Anguish: Nikolay Davydenko feels the pressure in his match against Richard Gasquet.

Anguish: Nikolay Davydenko feels the pressure in his match against Richard Gasquet. Photo: Reuters

Not so long ago, Nikolay Davydenko got the red carpet treatment of the tennis elite. He received centre court billing even for practice sessions, and delivered his straightforward post-match thoughts in a theatrette full of cameras and media.

He would beat the best, because he was one of them (the Russian has a 6-5 record against Rafael Nadal). He was No.3 in the world, the first man from his country to have five straight seasons (2005-09) in the top 10.

Now, Davydenko is 32, and plays his tennis out in the boondocks. He finished 2013 ranked outside the top 50 for the first time in 11 years, and came to Melbourne as the world No.61. He was never the rock star of his peers, but has truly become the man you could pass in the street and not look at twice.

You'd imagine this might frustrate him, hasten his retreat from the grind and into the arms of wife Irina and their daughter Ekaterina. The prospect of celebrating her second birthday in April at home in Moscow, rather than missing it because he's working in Monte Carlo, must tug at him like a hook on a line. Davydenko sees the attraction, admits he is even looking forward to the end. But he's not ready to walk away just yet.

''If I play main draw ATP tournaments and grand slam, I will play - I'm not thinking about retiring,'' he said. ''But if my ranking drop under top 100, if I'm not in ATP tournament, I will not play. I won't go back to challengers, I don't want to play those tournaments.''

On Wednesday he lost in straight sets to Richard Gasquet, the ninth seed who occupies a realm Davydenko knows he will never enjoy again. His assessment of the Frenchman, offered to an audience of two around a small table in a busy room, was characteristically forthright.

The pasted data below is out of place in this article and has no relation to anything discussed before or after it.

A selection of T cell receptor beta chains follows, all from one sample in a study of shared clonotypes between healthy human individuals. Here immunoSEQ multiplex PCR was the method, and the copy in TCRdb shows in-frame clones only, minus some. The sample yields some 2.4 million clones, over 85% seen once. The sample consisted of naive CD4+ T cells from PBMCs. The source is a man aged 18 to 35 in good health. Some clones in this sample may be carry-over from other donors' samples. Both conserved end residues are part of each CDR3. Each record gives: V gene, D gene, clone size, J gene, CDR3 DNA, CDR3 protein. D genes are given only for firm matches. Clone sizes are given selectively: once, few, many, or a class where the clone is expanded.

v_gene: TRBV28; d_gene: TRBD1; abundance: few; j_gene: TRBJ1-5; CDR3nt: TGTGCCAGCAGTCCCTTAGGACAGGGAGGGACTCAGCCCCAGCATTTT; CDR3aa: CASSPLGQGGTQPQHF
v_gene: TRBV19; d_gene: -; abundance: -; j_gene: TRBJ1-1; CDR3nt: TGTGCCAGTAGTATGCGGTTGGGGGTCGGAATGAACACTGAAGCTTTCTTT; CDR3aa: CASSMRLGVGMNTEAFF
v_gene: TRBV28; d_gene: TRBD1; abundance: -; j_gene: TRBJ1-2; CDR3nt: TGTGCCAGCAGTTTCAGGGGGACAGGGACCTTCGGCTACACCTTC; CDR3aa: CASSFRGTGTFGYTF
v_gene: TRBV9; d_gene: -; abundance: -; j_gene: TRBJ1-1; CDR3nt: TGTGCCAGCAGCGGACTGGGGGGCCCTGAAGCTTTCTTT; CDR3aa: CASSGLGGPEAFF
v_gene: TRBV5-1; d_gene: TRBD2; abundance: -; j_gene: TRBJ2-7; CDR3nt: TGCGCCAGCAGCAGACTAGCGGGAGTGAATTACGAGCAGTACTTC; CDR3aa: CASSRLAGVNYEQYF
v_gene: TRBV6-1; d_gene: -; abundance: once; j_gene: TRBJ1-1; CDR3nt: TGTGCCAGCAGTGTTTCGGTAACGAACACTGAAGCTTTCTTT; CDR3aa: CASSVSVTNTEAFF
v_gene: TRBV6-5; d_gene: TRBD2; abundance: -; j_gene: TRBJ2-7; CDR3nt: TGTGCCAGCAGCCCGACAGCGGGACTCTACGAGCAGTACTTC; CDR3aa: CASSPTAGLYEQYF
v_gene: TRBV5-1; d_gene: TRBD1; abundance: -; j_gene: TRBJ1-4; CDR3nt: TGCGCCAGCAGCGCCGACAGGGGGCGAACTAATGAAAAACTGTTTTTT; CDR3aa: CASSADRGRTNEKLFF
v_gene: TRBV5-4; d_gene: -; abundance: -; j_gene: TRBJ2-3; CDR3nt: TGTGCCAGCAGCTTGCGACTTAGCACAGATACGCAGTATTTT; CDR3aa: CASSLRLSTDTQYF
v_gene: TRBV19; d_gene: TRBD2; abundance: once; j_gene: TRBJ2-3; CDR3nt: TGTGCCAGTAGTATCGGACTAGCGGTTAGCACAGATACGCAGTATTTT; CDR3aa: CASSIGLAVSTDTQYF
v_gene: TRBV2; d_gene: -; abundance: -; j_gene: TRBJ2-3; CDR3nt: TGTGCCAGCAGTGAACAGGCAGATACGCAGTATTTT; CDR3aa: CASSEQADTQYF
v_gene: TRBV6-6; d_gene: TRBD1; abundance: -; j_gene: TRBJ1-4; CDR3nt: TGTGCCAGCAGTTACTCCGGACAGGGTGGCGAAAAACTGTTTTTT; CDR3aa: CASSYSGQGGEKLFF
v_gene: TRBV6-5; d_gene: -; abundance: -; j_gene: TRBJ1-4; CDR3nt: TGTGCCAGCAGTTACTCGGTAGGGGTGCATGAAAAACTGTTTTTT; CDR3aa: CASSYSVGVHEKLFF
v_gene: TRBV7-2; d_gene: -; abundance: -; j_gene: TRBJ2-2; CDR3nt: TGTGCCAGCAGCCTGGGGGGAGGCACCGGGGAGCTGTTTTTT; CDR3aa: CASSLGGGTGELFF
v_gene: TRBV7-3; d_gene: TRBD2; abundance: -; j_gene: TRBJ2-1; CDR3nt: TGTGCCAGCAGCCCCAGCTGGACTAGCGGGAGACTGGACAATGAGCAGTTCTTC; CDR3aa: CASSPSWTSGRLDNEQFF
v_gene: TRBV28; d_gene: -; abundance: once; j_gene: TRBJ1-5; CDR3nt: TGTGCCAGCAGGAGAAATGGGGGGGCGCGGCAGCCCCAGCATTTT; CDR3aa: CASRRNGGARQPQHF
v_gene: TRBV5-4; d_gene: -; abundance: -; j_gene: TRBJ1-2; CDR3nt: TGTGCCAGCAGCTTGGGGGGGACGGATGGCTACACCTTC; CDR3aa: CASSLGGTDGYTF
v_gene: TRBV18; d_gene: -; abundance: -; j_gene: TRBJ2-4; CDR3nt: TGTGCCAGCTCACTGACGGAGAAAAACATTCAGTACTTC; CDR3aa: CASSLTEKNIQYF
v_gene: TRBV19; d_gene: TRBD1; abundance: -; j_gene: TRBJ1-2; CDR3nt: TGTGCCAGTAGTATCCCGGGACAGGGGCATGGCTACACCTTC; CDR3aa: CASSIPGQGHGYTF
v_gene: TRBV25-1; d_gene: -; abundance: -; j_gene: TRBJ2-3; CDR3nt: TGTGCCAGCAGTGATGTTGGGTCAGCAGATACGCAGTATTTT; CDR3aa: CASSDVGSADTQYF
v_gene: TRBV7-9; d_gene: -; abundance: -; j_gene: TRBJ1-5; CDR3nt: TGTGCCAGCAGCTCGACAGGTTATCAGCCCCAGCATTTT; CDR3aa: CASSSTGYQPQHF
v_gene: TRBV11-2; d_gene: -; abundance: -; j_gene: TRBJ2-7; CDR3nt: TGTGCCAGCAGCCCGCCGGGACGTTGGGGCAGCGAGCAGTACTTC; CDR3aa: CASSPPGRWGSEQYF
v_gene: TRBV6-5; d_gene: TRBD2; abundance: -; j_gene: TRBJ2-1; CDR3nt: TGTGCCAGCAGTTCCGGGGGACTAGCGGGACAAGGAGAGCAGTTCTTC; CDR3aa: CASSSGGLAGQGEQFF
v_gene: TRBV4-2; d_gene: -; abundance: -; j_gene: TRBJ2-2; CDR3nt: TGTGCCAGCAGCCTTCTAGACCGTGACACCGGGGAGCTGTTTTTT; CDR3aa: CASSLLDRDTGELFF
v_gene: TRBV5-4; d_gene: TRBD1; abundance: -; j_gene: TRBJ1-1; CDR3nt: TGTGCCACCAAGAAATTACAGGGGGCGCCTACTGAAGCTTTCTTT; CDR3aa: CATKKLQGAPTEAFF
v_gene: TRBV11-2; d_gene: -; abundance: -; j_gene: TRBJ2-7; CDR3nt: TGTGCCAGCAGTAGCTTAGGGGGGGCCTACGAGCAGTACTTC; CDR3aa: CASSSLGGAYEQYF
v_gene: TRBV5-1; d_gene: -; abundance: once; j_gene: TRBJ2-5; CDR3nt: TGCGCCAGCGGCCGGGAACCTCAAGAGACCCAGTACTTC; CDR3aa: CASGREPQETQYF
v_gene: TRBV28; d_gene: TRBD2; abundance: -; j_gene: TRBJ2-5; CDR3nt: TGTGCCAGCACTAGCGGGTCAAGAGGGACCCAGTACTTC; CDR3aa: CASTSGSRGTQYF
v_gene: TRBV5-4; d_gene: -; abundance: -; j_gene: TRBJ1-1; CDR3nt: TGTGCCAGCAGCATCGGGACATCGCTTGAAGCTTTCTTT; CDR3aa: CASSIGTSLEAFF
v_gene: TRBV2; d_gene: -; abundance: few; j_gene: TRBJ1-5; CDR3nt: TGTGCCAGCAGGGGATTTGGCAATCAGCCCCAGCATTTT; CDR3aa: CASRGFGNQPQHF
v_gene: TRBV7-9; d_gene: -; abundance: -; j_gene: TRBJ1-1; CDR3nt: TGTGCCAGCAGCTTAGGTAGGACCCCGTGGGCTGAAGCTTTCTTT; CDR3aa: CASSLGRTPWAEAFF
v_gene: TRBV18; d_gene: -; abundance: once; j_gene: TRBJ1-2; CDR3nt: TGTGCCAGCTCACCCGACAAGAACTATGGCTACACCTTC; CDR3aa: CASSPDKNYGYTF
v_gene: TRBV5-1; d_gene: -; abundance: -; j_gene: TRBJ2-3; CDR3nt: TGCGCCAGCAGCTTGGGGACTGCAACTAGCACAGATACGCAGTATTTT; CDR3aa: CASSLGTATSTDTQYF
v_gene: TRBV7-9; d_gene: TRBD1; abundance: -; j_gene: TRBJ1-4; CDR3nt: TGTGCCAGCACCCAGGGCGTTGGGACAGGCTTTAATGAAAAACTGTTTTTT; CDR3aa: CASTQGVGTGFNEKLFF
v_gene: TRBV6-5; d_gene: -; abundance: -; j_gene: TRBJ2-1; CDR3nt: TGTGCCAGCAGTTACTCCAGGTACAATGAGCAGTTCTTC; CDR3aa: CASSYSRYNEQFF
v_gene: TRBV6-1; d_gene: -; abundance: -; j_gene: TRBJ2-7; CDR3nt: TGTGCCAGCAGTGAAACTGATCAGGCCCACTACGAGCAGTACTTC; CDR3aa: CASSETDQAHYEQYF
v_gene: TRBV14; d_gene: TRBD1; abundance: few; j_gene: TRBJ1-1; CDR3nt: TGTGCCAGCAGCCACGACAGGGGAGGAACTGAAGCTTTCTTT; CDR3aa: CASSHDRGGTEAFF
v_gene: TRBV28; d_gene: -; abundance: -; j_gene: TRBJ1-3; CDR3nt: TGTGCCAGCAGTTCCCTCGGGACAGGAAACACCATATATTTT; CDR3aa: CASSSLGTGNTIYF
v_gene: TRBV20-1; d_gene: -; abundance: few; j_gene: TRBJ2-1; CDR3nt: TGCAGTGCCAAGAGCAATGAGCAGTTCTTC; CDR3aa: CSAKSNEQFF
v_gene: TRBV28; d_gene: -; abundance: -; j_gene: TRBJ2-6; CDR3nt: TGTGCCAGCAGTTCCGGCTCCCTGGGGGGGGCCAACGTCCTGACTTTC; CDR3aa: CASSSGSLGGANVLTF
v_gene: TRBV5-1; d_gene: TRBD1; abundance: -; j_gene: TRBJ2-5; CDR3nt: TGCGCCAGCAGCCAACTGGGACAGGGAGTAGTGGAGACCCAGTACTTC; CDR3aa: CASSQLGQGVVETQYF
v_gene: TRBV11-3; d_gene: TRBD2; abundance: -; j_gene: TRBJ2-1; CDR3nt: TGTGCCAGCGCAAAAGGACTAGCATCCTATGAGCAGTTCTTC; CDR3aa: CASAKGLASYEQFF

''Gasquet play a level not so amazing, he play last year the same. I don't see like real improvement, he don't surprise me.''

Gasquet could well respond that he was saving his best for greater challenges, but he can take heart that Davydenko's self-appraisal is equally blunt. ''I play not so good, I don't practising a lot, I'm injured sometimes, and still I finish 50. It's surprising me,'' he said of a decline that began four years ago with a serious wrist injury.

Returning from that injury, he realised that pushing so hard with the body can imperil the mind. ''Mentally I try to go harder, that's when I start to say, 'No, no, no'. Because I can maybe be broken mentally. Then I will stop completely.''

A new year brought renewed questions about his goals; he scoffs at the idea that he would even have any. Effectively, his tennis has become a day-to-day proposition.

''I would like to enjoy still slowly and we'll see what's happening. Stop will be like this - for me I will not say in the press, 'Next day I will stop.' I will stop if I'm not in the main draw tournaments, will be slow. If I'm not getting in, then I will stop. OK, it was not top 10, but 50, 60, I am still on tour. We'll see, maybe I can find some solution … maybe I can do some good results and still be in top 30, top 20.''

And if not? ''I still enjoy my life.''